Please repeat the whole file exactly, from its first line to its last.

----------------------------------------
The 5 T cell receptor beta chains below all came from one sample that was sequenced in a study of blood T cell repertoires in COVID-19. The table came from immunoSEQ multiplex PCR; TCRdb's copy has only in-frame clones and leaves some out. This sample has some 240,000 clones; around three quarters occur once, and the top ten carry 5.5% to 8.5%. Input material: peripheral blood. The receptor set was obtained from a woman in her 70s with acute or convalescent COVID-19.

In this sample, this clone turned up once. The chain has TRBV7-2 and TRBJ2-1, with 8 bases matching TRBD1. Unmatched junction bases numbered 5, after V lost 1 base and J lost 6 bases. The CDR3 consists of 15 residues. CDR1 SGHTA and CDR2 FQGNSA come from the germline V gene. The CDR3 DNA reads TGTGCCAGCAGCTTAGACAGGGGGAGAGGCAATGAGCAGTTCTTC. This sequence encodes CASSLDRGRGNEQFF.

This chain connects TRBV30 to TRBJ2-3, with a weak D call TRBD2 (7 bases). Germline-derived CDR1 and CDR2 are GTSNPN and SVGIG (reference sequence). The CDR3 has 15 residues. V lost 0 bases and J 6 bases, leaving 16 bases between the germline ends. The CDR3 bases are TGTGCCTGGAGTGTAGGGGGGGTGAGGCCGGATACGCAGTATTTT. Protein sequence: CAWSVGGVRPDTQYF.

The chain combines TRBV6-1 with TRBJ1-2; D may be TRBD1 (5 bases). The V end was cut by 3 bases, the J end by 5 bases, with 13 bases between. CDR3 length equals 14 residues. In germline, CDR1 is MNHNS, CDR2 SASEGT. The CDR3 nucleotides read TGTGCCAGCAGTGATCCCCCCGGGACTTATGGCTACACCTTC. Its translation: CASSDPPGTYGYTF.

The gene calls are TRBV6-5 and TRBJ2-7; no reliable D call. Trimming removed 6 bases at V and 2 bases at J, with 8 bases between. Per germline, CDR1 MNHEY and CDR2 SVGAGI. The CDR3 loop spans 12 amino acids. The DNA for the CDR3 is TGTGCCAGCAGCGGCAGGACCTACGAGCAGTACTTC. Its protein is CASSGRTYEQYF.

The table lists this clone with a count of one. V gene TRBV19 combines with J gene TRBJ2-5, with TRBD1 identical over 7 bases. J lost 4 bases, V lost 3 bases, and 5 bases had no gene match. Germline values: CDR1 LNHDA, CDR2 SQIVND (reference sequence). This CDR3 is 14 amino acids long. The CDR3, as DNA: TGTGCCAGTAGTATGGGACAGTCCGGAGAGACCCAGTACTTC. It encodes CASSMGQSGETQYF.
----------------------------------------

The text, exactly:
The 5 T cell receptor beta chains below all came from one sample that was sequenced in a study of blood T cell repertoires in COVID-19. The table came from immunoSEQ multiplex PCR; TCRdb's copy has only in-frame clones and leaves some out. This sample has some 240,000 clones; around three quarters occur once, and the top ten carry 5.5% to 8.5%. Input material: peripheral blood. The receptor set was obtained from a woman in her 70s with acute or convalescent COVID-19.

In this sample, this clone turned up once. The chain has TRBV7-2 and TRBJ2-1, with 8 bases matching TRBD1. Unmatched junction bases numbered 5, after V lost 1 base and J lost 6 bases. The CDR3 consists of 15 residues. CDR1 SGHTA and CDR2 FQGNSA come from the germline V gene. The CDR3 DNA reads TGTGCCAGCAGCTTAGACAGGGGGAGAGGCAATGAGCAGTTCTTC. This sequence encodes CASSLDRGRGNEQFF.

This chain connects TRBV30 to TRBJ2-3, with a weak D call TRBD2 (7 bases). Germline-derived CDR1 and CDR2 are GTSNPN and SVGIG (reference sequence). The CDR3 has 15 residues. V lost 0 bases and J 6 bases, leaving 16 bases between the germline ends. The CDR3 bases are TGTGCCTGGAGTGTAGGGGGGGTGAGGCCGGATACGCAGTATTTT. Protein sequence: CAWSVGGVRPDTQYF.

The chain combines TRBV6-1 with TRBJ1-2; D may be TRBD1 (5 bases). The V end was cut by 3 bases, the J end by 5 bases, with 13 bases between. CDR3 length equals 14 residues. In germline, CDR1 is MNHNS, CDR2 SASEGT. The CDR3 nucleotides read TGTGCCAGCAGTGATCCCCCCGGGACTTATGGCTACACCTTC. Its translation: CASSDPPGTYGYTF.

The gene calls are TRBV6-5 and TRBJ2-7; no reliable D call. Trimming removed 6 bases at V and 2 bases at J, with 8 bases between. Per germline, CDR1 MNHEY and CDR2 SVGAGI. The CDR3 loop spans 12 amino acids. The DNA for the CDR3 is TGTGCCAGCAGCGGCAGGACCTACGAGCAGTACTTC. Its protein is CASSGRTYEQYF.

The table lists this clone with a count of one. V gene TRBV19 combines with J gene TRBJ2-5, with TRBD1 identical over 7 bases. J lost 4 bases, V lost 3 bases, and 5 bases had no gene match. Germline values: CDR1 LNHDA, CDR2 SQIVND (reference sequence). This CDR3 is 14 amino acids long. The CDR3, as DNA: TGTGCCAGTAGTATGGGACAGTCCGGAGAGACCCAGTACTTC. It encodes CASSMGQSGETQYF.